By Stephen Duckett
7 March 2022
Many of the healing stories in the Synoptic Gospels have a common structure which starts with Jesus being moved by compassion. A few of the stories have a common context too: a community brings an afflicted person to Jesus.
Compassion and community are critical in health and aged care and inform what I think should be in the forthcoming federal budget and as election priorities. Compassion should not only be shown by individuals but can be an attribute of communities and leaders too. Election commitments are expressions of a community’s priorities. It is a chance to show how we care for our neighbour.
Unfortunately, austerity and budget cutting are squeezing out time for compassion in many of our care settings. Of course, I do not support unlimited, uncapped, unaccountable funding for either health or aged care. But when I need care, I want the staff to have the time to engage with me as an individual, to understand my needs, and have the time to talk, laugh, and cry with me.
The issue of funding models squeezing out time for care is particularly obvious in aged care, but it also arises in acute care. The research evidence is now accumulating that staffing numbers and mix do influence care outcomes – most recently from an evaluation of the introduction of mandatory minimum nursing ratios in hospitals in Queensland. Although hospital staffing is a state responsibility, states rely on the Commonwealth government to part-fund hospital care.
The COVID-19 pandemic has put additional pressure on hospitals. During 2020 and 2021 the Commonwealth upped its guaranteed share from paying 45 per cent of the costs of growth to 50:50. This increased support has ended even though the impact of the pandemic has not.
In particular, the pandemic created a care deficit of deferred care. This includes the measurable and obvious care for people whose elective procedures were deferred (system-deferred care), and the less obvious, but just as real, care deficit for people who didn’t go to a GP to check, for instance, a suspicious lump because of fear of going out. The 50:50 sharing should continue into 2022 to cover the COVID-related care deficit.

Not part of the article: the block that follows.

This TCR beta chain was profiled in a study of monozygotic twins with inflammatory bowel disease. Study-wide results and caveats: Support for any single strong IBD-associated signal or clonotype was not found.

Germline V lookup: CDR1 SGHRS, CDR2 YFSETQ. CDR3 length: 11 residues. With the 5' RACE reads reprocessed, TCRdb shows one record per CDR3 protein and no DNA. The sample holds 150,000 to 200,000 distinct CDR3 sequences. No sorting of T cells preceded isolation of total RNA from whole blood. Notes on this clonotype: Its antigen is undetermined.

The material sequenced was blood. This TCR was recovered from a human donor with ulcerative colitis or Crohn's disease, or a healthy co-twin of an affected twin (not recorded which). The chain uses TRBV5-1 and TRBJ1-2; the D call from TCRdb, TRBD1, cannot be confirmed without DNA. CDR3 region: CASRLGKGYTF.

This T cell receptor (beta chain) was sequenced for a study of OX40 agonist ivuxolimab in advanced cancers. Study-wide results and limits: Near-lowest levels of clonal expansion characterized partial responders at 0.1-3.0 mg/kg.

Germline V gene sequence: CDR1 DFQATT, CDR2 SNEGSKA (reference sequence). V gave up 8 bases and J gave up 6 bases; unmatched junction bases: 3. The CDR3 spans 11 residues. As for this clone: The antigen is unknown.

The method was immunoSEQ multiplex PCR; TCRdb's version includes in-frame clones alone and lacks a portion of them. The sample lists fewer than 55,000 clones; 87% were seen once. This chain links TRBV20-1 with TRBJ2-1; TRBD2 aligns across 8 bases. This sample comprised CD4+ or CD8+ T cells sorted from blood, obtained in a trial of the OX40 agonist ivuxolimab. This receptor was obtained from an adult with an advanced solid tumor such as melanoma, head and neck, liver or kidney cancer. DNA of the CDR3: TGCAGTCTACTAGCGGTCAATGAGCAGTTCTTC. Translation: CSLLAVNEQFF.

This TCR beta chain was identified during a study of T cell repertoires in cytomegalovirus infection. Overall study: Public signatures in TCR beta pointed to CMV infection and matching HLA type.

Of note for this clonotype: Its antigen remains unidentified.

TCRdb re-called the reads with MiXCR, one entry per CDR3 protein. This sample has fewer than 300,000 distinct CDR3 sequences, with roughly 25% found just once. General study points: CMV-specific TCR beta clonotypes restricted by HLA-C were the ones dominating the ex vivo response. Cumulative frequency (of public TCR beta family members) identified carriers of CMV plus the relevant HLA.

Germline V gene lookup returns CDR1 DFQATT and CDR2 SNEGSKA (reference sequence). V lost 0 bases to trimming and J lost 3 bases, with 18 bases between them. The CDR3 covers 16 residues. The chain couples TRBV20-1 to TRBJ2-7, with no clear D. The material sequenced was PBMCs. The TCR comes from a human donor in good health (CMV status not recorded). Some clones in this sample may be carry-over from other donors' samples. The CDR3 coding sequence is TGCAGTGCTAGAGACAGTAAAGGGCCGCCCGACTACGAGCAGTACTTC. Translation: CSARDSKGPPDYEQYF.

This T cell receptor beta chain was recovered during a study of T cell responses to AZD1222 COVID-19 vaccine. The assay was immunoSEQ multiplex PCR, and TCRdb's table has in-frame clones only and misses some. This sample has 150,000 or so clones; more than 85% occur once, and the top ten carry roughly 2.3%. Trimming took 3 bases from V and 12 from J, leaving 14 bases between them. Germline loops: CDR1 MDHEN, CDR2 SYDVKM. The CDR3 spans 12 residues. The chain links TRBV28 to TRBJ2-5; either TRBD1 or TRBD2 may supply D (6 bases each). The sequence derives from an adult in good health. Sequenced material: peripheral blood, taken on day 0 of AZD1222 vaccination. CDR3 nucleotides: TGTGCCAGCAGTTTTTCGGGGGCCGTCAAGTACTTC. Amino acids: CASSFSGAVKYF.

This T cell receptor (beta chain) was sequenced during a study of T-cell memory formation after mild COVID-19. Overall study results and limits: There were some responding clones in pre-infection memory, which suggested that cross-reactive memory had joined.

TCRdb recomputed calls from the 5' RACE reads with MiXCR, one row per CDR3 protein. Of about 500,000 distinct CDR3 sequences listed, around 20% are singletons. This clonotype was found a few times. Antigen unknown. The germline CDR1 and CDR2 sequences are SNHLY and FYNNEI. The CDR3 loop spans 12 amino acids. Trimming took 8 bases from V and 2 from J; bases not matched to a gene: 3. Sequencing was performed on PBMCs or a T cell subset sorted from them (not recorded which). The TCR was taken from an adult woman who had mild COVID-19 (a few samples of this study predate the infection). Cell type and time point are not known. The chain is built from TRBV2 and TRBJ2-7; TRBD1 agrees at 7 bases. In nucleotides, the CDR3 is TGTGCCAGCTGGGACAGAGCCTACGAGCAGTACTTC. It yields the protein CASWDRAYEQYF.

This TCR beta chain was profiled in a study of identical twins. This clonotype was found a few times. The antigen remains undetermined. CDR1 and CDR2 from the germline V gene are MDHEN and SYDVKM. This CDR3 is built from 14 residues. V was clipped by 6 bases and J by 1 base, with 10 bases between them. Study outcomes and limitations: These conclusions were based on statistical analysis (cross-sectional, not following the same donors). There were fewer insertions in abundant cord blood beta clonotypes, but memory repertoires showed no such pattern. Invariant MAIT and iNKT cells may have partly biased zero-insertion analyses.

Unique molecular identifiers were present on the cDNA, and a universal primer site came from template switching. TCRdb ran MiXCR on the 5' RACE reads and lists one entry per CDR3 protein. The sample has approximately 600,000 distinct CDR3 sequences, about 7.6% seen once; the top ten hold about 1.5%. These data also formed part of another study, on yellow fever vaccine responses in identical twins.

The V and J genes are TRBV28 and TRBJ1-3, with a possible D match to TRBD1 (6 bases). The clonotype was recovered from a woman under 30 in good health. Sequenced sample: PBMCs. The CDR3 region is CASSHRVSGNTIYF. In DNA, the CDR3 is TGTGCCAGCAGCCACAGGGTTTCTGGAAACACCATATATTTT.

Medicare is good, but not perfect. Hundreds of thousands of people still miss out on care they need every year because of cost.
The most obvious gap is for oral health care. Do we want to live in a community where some can afford dental care and others cannot? For some, tooth problem means a wait in pain for at least a year for public dental care and then an extraction. Poor oral health care can cause poor physical health in addition to other issues such as reduced employment options. Fixing the dental gap will not happen overnight, but this election both parties should signal that they recognise the problem and will phase in a universal programme over the next decade. Part funding of a universal dental program might come from a tax on sugar sweetened beverages.
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Another gap that needs to be addressed is access to medical specialists. About 90 per cent of GP visits are bulk-billed but only about 50 per cent of medical specialists visits are. Bulk-billing specialist clinics should be established, especially in low-income areas where bulk-billing rates are low.
I started this commentary with the healing stories of Jesus. The Synoptic Gospels highlight compassion and community. Election commitments signal what both parties think is important over the next three years, and the forthcoming election is a time to think as a community what our priorities should be, to give justice to those in need, and to ensure that compassion shines through in our policy prescriptions.
Stephen Duckett is Director of the Health program at Grattan Institute and a parishioner at St Peter’s Eastern Hill. This article forms part of a broader ‘What I want to see in … May?’ series on the 2022 federal election.